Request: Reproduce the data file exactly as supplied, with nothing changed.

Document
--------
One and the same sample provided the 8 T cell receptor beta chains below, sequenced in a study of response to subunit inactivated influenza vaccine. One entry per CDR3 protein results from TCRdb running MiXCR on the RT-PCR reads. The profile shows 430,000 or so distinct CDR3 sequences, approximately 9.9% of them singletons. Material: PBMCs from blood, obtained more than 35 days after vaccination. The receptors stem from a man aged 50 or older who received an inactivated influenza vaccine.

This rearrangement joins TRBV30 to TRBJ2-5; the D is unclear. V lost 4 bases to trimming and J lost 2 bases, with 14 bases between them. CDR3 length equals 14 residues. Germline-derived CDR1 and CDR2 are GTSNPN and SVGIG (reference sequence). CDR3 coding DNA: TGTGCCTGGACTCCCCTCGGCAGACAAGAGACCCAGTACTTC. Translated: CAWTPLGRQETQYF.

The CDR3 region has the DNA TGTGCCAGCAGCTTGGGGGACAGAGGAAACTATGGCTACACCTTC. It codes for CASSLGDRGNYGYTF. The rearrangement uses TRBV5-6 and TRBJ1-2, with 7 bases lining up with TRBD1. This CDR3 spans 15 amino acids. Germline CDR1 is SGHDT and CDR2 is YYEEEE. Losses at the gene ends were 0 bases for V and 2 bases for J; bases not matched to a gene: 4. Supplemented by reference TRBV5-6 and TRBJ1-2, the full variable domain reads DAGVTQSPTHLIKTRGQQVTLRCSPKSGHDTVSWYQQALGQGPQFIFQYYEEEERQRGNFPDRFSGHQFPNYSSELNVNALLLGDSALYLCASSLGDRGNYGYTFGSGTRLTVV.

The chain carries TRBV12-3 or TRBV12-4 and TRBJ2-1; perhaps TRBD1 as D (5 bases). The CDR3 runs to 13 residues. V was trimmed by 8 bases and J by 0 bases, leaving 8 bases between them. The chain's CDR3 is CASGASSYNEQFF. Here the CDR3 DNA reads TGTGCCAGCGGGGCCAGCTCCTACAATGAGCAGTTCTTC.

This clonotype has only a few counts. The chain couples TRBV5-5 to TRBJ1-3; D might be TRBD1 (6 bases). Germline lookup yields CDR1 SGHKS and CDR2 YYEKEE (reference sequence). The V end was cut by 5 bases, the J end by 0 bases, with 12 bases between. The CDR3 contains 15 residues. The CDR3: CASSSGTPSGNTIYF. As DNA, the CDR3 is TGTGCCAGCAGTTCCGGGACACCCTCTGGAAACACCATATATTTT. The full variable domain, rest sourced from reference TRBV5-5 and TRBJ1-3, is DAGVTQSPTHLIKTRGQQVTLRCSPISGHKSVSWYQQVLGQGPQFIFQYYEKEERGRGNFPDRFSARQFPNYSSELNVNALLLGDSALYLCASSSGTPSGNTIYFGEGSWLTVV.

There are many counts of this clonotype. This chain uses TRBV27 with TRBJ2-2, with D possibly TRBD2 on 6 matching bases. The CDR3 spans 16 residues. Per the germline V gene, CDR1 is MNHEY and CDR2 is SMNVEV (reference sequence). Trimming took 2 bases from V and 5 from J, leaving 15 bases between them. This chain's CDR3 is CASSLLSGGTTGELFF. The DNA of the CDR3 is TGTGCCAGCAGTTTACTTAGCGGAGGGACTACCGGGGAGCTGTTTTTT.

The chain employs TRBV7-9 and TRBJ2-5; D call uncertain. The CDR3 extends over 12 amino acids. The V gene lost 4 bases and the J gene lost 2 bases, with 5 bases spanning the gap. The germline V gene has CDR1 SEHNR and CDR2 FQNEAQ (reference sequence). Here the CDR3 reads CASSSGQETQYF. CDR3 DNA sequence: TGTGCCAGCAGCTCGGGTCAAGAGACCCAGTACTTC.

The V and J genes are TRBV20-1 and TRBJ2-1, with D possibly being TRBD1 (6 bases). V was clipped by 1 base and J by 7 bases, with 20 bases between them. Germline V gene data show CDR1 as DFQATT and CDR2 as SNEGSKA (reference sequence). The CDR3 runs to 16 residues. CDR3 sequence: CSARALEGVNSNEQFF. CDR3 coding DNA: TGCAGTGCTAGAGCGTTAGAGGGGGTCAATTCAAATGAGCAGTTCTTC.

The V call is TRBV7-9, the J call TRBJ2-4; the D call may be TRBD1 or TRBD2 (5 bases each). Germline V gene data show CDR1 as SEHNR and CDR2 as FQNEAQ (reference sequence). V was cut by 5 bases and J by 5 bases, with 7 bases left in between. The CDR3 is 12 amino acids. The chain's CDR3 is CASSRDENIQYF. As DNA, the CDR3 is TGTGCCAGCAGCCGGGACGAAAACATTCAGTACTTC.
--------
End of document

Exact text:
One and the same sample provided the 8 T cell receptor beta chains below, sequenced in a study of response to subunit inactivated influenza vaccine. One entry per CDR3 protein results from TCRdb running MiXCR on the RT-PCR reads. The profile shows 430,000 or so distinct CDR3 sequences, approximately 9.9% of them singletons. Material: PBMCs from blood, obtained more than 35 days after vaccination. The receptors stem from a man aged 50 or older who received an inactivated influenza vaccine.

This rearrangement joins TRBV30 to TRBJ2-5; the D is unclear. V lost 4 bases to trimming and J lost 2 bases, with 14 bases between them. CDR3 length equals 14 residues. Germline-derived CDR1 and CDR2 are GTSNPN and SVGIG (reference sequence). CDR3 coding DNA: TGTGCCTGGACTCCCCTCGGCAGACAAGAGACCCAGTACTTC. Translated: CAWTPLGRQETQYF.

The CDR3 region has the DNA TGTGCCAGCAGCTTGGGGGACAGAGGAAACTATGGCTACACCTTC. It codes for CASSLGDRGNYGYTF. The rearrangement uses TRBV5-6 and TRBJ1-2, with 7 bases lining up with TRBD1. This CDR3 spans 15 amino acids. Germline CDR1 is SGHDT and CDR2 is YYEEEE. Losses at the gene ends were 0 bases for V and 2 bases for J; bases not matched to a gene: 4. Supplemented by reference TRBV5-6 and TRBJ1-2, the full variable domain reads DAGVTQSPTHLIKTRGQQVTLRCSPKSGHDTVSWYQQALGQGPQFIFQYYEEEERQRGNFPDRFSGHQFPNYSSELNVNALLLGDSALYLCASSLGDRGNYGYTFGSGTRLTVV.

The chain carries TRBV12-3 or TRBV12-4 and TRBJ2-1; perhaps TRBD1 as D (5 bases). The CDR3 runs to 13 residues. V was trimmed by 8 bases and J by 0 bases, leaving 8 bases between them. The chain's CDR3 is CASGASSYNEQFF. Here the CDR3 DNA reads TGTGCCAGCGGGGCCAGCTCCTACAATGAGCAGTTCTTC.

This clonotype has only a few counts. The chain couples TRBV5-5 to TRBJ1-3; D might be TRBD1 (6 bases). Germline lookup yields CDR1 SGHKS and CDR2 YYEKEE (reference sequence). The V end was cut by 5 bases, the J end by 0 bases, with 12 bases between. The CDR3 contains 15 residues. The CDR3: CASSSGTPSGNTIYF. As DNA, the CDR3 is TGTGCCAGCAGTTCCGGGACACCCTCTGGAAACACCATATATTTT. The full variable domain, rest sourced from reference TRBV5-5 and TRBJ1-3, is DAGVTQSPTHLIKTRGQQVTLRCSPISGHKSVSWYQQVLGQGPQFIFQYYEKEERGRGNFPDRFSARQFPNYSSELNVNALLLGDSALYLCASSSGTPSGNTIYFGEGSWLTVV.

There are many counts of this clonotype. This chain uses TRBV27 with TRBJ2-2, with D possibly TRBD2 on 6 matching bases. The CDR3 spans 16 residues. Per the germline V gene, CDR1 is MNHEY and CDR2 is SMNVEV (reference sequence). Trimming took 2 bases from V and 5 from J, leaving 15 bases between them. This chain's CDR3 is CASSLLSGGTTGELFF. The DNA of the CDR3 is TGTGCCAGCAGTTTACTTAGCGGAGGGACTACCGGGGAGCTGTTTTTT.

The chain employs TRBV7-9 and TRBJ2-5; D call uncertain. The CDR3 extends over 12 amino acids. The V gene lost 4 bases and the J gene lost 2 bases, with 5 bases spanning the gap. The germline V gene has CDR1 SEHNR and CDR2 FQNEAQ (reference sequence). Here the CDR3 reads CASSSGQETQYF. CDR3 DNA sequence: TGTGCCAGCAGCTCGGGTCAAGAGACCCAGTACTTC.

The V and J genes are TRBV20-1 and TRBJ2-1, with D possibly being TRBD1 (6 bases). V was clipped by 1 base and J by 7 bases, with 20 bases between them. Germline V gene data show CDR1 as DFQATT and CDR2 as SNEGSKA (reference sequence). The CDR3 runs to 16 residues. CDR3 sequence: CSARALEGVNSNEQFF. CDR3 coding DNA: TGCAGTGCTAGAGCGTTAGAGGGGGTCAATTCAAATGAGCAGTTCTTC.

The V call is TRBV7-9, the J call TRBJ2-4; the D call may be TRBD1 or TRBD2 (5 bases each). Germline V gene data show CDR1 as SEHNR and CDR2 as FQNEAQ (reference sequence). V was cut by 5 bases and J by 5 bases, with 7 bases left in between. The CDR3 is 12 amino acids. The chain's CDR3 is CASSRDENIQYF. As DNA, the CDR3 is TGTGCCAGCAGCCGGGACGAAAACATTCAGTACTTC.